Two years after the blockbuster trade of the 2012 NHL draft, the Carolina Hurricanes are still searching for the Jordan Staal they thought was coming to Raleigh.
When then-general manager Jim Rutherford pulled the trigger to send Brandon Sutter, Brian Dumoulin and the No. 8 overall pick to the Pittsburgh Penguins for Staal, he thought he was making a bold move to complete the offensive core of the new-look Hurricanes.
|Draft Day Trade of 2012|
|To Carolina:||To Pittsburgh:|
|C Jordan Staal||C Brandon Sutter|
|D Brian Dumoulin|
|No. 8 Pick (D Derrick Pouliot)|
Twenty-six months later, the situation and the outlook has, in some ways, changed drastically—and, in others, stayed very much the same.
Rutherford has followed Sutter and Co. to Pittsburgh, fatigued into departure by years of criticism with Carolina.
Staal has been less productive than he was with the Penguins and has also—amazingly—been used less, as well.
He and brother Eric haven't found much brotherly chemistry together, although new head coach Bill Peters may soon try to get the two together again.
Yet, the two teams remain in very similar states as they were two years ago.
The 'Canes are still chained near the bottom of the Eastern Conference, still searching for that elusive first postseason appearance since 2009, still hoping a young coach and depth-lacking roster can convert on its potential.
The Pens are still one of the best on-paper teams in the NHL, still frustrated by perennial playoff disappointment, still longing for consistency in the goaltending unit.
Back on June 22, 2012, I wrote the following analysis of the trade: "The Penguins' acquisition of Brandon Sutter, Brian Domoulin and the pick that became Derrick Pouliot in exchange for Jordan Staal is one of the biggest Draft Day deals in modern history.
"It's also one of the most lopsided.
"The brotherly combination of Jordan and Eric Staal will certainly be frightening in Carolina, but it's yet to be seen whether the 'Canes will really gain an overall benefit with their best defensive center and two A-grade prospects now out of the system."
My initial take has proven largely accurate, albeit overdramatized, in the time since.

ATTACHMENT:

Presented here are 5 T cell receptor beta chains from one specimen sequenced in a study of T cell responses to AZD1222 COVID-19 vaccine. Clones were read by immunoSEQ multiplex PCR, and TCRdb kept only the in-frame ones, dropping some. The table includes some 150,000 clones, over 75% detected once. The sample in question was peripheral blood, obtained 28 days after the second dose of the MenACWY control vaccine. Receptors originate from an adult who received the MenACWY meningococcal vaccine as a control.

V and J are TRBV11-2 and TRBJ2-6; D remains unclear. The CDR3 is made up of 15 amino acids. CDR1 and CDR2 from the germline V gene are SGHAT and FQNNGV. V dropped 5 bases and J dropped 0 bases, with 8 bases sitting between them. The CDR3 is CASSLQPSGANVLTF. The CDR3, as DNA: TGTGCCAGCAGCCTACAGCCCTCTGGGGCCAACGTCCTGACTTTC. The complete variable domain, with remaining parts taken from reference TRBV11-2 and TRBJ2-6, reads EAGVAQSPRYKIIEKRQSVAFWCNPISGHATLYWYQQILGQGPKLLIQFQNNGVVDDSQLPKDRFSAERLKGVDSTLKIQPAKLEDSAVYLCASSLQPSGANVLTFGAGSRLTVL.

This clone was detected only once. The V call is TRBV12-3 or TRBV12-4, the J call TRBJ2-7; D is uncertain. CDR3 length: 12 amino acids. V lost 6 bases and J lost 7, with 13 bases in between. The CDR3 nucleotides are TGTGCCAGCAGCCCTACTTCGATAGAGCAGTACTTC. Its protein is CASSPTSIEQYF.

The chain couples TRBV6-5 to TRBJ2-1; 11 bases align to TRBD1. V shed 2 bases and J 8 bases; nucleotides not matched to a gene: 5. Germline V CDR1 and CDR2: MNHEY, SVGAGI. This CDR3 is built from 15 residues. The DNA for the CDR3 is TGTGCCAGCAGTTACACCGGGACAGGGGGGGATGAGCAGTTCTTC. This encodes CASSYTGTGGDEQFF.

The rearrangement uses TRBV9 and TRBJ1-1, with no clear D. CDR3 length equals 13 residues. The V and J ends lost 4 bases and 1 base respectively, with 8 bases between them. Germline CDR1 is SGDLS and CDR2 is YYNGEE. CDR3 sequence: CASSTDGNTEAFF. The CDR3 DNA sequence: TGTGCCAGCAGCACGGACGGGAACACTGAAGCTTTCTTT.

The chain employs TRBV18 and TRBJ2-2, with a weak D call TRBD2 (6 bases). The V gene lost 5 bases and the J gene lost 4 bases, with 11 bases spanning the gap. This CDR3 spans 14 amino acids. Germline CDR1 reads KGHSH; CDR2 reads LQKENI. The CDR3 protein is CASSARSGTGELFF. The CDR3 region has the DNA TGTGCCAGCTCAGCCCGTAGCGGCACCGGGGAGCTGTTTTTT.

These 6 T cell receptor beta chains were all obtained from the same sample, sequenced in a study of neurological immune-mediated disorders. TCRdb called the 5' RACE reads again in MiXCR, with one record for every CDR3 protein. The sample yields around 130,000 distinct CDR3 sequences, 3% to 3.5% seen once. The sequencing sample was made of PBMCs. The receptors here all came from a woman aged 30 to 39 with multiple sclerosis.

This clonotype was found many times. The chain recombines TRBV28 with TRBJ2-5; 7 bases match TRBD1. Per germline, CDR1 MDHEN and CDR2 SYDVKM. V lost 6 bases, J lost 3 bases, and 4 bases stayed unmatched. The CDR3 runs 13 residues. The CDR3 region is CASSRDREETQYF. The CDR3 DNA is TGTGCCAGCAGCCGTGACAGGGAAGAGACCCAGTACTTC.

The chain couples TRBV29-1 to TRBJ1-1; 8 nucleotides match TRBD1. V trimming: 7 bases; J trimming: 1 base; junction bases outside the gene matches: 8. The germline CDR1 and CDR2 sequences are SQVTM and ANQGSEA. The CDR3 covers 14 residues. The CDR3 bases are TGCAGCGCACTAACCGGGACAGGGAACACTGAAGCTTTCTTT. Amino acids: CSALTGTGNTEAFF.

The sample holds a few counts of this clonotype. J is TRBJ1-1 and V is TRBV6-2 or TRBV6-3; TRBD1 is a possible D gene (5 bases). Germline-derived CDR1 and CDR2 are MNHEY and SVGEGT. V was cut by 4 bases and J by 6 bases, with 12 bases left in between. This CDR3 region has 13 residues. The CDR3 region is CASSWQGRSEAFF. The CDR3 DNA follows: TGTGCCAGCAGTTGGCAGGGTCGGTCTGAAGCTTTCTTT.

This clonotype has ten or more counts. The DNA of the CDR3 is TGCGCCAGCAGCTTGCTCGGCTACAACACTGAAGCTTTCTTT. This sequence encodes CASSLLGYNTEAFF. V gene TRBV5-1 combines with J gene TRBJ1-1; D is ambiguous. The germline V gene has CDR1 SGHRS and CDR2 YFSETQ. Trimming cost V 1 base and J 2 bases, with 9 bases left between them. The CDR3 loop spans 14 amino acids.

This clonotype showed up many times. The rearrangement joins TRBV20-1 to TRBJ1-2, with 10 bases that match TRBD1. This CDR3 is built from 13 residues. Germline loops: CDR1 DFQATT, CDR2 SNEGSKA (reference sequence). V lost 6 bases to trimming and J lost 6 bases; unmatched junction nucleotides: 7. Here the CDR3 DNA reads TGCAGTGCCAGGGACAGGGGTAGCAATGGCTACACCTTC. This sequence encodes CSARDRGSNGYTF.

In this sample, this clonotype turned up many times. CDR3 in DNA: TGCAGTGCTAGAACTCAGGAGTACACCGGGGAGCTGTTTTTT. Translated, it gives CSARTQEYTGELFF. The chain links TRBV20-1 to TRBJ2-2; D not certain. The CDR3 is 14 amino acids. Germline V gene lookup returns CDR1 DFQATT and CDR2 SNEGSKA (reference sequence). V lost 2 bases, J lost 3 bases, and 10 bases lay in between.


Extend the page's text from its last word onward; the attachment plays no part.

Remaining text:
The hockey universe now has the opportunity, though, to evaluate both of the assets exchanged and also the effects resulting from the much-discussed trade.
Looking back, what has each club gained from and spent because of the Staal-Sutter trade?
|Effects of Players Exchanged in Trade|
|Salary Paid:||$10.0 million||$9.6 million|
|Total Cap Hit:||$10.0 million||$4.1 million|
|Future Salary Owed:||$54.0 million||$11.4 million|
|NHL Appearances Made:||130||135|
|NHL Goals Scored:||25||24|
|NHL Points Produced:||71||46|
In the standings, however, the difference has been largely negligible.
Carolina ranked 12th in the East in 2011-12 and has fallen to 13th in each of the two seasons since; Pittsburgh ranked 4th in 2011-12 and has risen to 1st and 2nd, respectively, in the two years since.
Nonetheless, optimism that more impact will eventually come from those involved in the trade lingers on both sides.
Staal's shooting percentage, a statistic that typically regresses to the mean over time, has plummeted from 13.1 percent in his last four Penguins seasons to 9.0 percent in two years with the Hurricanes. It's likely that the 25-year-old will get somewhat luckier in 2014-15 and at least return to the 20-goal plateau.
However, much of the production increase expected to result from his move south was based on the assumption that his playing time would increase, too, on a less-talented Carolina team.
On Tuesday, Sutter signed a two-year, $6.6 million contract to remain with the Penguins after a month-long holdout as a restricted free agent, as reported by the team's website. Six years into his NHL career, his ceiling as a strong third-line center is becoming more and more certain, but he fills his role effectively.
Meanwhile, the Pens are eagerly anticipating Dumoulin's first NHL season this fall after two solid campaigns with Wilkes-Barre/Scranton of the AHL.
Derrick Pouliot will also play in his first professional season in 2014-15, although recovery from May shoulder surgery will probably hold him out of the first month or two. His development has been relatively slow: Of the top 22 selections in the 2012 draft, Pouliot is one of just six without an NHL appearance to date.
To say that the deal has been a failure for both teams would be naive, but certainly neither side has yet gained much satisfaction from their respective return.
The Hurricanes will hope that Staal will finally rediscover his star qualities. The Penguins, and the GM who made the trade for the Hurricanes, will hope that their pair of defensive youngsters can start to make an impact at the NHL level.
Two years later, the jury is still undecided on the trade's winner.
It's very possible that, in the end, neither team will come out truly ahead.
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